Listening to long, non-interactive, telephone broadcasts can quickly become annoying. With a regular telephone, you quickly get tired of holding it. If your phone has a speakerphone feature, and you use that, you quickly discover that unless you have a premium phone (one that costs about $300 or more), that the speaker quality isn't very good. If you had planned to have a group listen, and have to sit back from the speakerphone, you generally discover that it isn't very loud either, and that if you raise the volume to the max, you get a lot of distortion. For solo listening, a quality dual-ear headset can solve the problem, and works for two-way conversations also, but the bill for that quickly hits $200 or more.
Business teleconferencing equipment can fill the bill, allowing a group of listeners, but such systems generally start at the price of a premium phone, and go up from there. Besides, a lot of the expense is in supporting two-way conversations -- quality omnidirectional microphones, even extension microphones; and echo suppression circuitry.
So first inventory what you have. Start with speakers. Do you have some speakers attached to a stereo, boombox, a computer with amplified speakers, an iPod dock, a public address (PA) system, or even a guitar practice amplifier, or an organ or electronic keyboard? If it has a microphone input and/or a line input, you can use those speakers, and fill a room with telephone sound. If you have none of the above, a guitar practice amplifier, because it is not stereo, yet usually has a decent size speaker, might be a reasonable investment. They can be had for as little as $60. Beware, though, if the speakers on your device of interest are tiny, they will be tinny, and not signficantly better than the telephone speakerphone.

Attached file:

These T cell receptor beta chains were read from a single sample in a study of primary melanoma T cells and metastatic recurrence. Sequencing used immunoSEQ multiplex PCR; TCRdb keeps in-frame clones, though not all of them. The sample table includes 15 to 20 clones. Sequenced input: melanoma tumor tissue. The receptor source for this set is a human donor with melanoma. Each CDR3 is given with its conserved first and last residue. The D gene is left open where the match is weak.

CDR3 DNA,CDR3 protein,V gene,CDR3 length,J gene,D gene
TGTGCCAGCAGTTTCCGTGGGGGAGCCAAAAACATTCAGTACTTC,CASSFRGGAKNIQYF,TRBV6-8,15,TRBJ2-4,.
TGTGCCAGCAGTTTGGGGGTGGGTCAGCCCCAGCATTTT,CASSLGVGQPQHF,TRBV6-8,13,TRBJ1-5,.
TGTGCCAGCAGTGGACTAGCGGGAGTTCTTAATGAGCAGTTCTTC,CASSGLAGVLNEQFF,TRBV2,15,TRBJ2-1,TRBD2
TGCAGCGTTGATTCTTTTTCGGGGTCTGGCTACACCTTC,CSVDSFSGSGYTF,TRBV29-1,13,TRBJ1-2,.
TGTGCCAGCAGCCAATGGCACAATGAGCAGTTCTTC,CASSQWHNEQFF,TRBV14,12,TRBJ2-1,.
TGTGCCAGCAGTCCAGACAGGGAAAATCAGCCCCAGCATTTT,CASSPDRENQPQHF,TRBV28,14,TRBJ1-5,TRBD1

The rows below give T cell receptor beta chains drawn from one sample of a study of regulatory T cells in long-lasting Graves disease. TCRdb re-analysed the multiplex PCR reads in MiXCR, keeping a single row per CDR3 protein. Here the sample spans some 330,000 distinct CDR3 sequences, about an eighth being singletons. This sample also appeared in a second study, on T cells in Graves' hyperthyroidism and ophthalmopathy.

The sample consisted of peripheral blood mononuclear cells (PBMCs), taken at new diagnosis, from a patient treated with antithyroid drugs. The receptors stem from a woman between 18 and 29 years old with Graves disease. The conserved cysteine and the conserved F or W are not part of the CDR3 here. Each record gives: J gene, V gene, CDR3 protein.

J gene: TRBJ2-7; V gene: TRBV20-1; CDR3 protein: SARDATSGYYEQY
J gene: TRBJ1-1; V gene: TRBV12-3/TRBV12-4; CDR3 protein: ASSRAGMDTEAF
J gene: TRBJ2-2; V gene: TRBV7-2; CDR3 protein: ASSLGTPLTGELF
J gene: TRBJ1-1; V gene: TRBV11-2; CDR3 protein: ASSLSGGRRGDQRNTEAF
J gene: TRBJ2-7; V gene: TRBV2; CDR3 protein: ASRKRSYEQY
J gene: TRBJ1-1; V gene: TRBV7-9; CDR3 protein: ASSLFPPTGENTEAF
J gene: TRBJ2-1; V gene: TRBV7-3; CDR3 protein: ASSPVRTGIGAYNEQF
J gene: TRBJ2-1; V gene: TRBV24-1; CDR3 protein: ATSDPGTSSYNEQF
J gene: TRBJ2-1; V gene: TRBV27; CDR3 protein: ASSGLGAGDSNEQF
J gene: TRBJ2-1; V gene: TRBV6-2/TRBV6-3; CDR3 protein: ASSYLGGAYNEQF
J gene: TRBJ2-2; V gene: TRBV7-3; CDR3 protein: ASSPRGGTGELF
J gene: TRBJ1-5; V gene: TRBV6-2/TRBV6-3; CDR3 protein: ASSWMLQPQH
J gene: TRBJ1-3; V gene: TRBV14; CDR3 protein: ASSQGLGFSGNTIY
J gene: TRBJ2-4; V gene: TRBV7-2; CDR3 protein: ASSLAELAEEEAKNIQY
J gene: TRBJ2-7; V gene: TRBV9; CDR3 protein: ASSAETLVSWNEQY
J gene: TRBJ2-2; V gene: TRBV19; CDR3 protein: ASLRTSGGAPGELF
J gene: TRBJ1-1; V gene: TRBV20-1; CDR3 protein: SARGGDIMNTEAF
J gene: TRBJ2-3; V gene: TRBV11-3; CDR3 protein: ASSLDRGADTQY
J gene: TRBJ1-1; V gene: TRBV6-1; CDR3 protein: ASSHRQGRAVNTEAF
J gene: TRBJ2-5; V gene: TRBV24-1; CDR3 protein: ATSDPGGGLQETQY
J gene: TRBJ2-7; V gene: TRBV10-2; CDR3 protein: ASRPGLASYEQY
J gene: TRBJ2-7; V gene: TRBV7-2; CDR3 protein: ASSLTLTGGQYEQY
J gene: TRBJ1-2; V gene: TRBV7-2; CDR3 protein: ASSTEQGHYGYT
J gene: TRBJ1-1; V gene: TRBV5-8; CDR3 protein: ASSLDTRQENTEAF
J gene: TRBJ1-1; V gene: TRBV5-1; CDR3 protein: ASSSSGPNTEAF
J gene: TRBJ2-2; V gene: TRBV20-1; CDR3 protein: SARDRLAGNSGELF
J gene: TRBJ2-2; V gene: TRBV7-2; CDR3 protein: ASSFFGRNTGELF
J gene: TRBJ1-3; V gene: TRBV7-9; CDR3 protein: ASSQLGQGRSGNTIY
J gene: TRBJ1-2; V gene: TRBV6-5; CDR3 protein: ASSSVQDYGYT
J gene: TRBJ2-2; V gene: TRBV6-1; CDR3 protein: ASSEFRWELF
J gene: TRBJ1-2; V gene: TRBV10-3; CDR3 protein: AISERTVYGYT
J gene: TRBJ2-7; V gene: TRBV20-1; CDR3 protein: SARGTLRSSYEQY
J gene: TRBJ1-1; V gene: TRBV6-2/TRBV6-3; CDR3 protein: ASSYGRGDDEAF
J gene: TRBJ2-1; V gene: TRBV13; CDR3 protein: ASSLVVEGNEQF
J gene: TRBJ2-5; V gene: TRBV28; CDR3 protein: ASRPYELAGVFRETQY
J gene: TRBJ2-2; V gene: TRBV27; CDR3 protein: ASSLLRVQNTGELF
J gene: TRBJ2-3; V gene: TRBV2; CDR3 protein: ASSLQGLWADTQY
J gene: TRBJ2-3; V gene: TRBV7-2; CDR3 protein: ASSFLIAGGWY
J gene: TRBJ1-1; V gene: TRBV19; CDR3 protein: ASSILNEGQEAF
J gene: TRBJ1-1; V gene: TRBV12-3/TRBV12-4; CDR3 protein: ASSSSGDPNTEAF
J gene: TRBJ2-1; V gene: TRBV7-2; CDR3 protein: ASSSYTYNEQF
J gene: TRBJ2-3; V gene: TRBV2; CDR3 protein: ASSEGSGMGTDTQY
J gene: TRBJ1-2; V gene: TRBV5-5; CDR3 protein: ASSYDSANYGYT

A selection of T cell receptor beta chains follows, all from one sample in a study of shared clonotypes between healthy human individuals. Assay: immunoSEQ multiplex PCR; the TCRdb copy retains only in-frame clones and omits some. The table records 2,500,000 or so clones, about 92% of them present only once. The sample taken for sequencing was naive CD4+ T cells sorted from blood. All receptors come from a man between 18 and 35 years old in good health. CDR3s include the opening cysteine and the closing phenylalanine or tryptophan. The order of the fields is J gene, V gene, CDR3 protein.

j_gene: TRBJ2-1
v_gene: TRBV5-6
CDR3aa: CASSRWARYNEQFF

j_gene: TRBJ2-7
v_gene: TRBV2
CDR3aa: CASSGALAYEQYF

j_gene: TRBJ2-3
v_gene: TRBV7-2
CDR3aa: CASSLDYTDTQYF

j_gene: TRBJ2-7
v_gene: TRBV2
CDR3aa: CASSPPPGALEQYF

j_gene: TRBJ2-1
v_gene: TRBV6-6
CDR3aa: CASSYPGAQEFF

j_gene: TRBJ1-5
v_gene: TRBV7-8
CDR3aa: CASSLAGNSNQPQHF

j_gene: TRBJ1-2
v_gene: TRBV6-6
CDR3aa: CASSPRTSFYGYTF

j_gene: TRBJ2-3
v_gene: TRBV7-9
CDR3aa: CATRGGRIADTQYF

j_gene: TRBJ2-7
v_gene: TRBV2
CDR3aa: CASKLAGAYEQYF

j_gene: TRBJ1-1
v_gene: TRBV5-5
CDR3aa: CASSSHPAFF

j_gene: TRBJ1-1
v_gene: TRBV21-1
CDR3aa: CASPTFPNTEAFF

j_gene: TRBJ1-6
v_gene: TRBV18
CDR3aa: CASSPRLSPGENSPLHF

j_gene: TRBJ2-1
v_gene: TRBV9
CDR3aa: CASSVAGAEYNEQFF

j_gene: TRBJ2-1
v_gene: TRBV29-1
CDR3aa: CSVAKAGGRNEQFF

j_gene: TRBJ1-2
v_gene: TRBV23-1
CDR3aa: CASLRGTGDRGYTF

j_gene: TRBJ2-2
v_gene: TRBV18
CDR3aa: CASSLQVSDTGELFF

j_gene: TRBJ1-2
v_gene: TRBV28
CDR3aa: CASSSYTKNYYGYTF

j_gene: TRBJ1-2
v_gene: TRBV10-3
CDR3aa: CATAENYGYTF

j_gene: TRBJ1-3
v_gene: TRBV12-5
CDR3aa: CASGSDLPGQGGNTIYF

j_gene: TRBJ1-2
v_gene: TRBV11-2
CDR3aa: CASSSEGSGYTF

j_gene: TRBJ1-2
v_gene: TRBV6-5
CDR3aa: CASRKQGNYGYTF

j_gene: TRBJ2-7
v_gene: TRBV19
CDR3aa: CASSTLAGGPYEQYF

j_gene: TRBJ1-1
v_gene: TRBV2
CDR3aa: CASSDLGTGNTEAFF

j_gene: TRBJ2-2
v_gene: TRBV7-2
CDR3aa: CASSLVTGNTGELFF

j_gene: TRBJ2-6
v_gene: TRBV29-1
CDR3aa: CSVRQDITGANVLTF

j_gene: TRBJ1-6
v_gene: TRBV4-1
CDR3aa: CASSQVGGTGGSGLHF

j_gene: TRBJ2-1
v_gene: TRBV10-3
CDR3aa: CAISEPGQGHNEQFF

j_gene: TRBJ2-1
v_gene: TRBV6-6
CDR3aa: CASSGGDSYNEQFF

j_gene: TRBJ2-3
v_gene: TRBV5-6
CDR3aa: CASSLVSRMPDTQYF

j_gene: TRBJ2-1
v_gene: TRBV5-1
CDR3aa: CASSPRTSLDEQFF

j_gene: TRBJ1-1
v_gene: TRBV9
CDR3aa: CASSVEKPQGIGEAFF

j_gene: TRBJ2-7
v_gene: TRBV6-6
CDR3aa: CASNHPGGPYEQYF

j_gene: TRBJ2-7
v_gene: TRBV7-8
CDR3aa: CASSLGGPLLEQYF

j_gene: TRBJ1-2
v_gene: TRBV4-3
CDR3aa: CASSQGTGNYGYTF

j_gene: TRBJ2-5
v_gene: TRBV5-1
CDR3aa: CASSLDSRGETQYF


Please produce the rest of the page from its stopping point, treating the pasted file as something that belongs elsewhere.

Think about other possible uses you might have for some speakers; this could influence the type of speakers you buy. Powered speakers for a computer can be found cheap, but don't get the "USB powered" type, unless you plan to use the computer as your amplifier for your telephone conference. Cheap computer speakers often have extremely small, tinny speakers. A practice amp such as this one has a decent size speaker, and is not too expensive.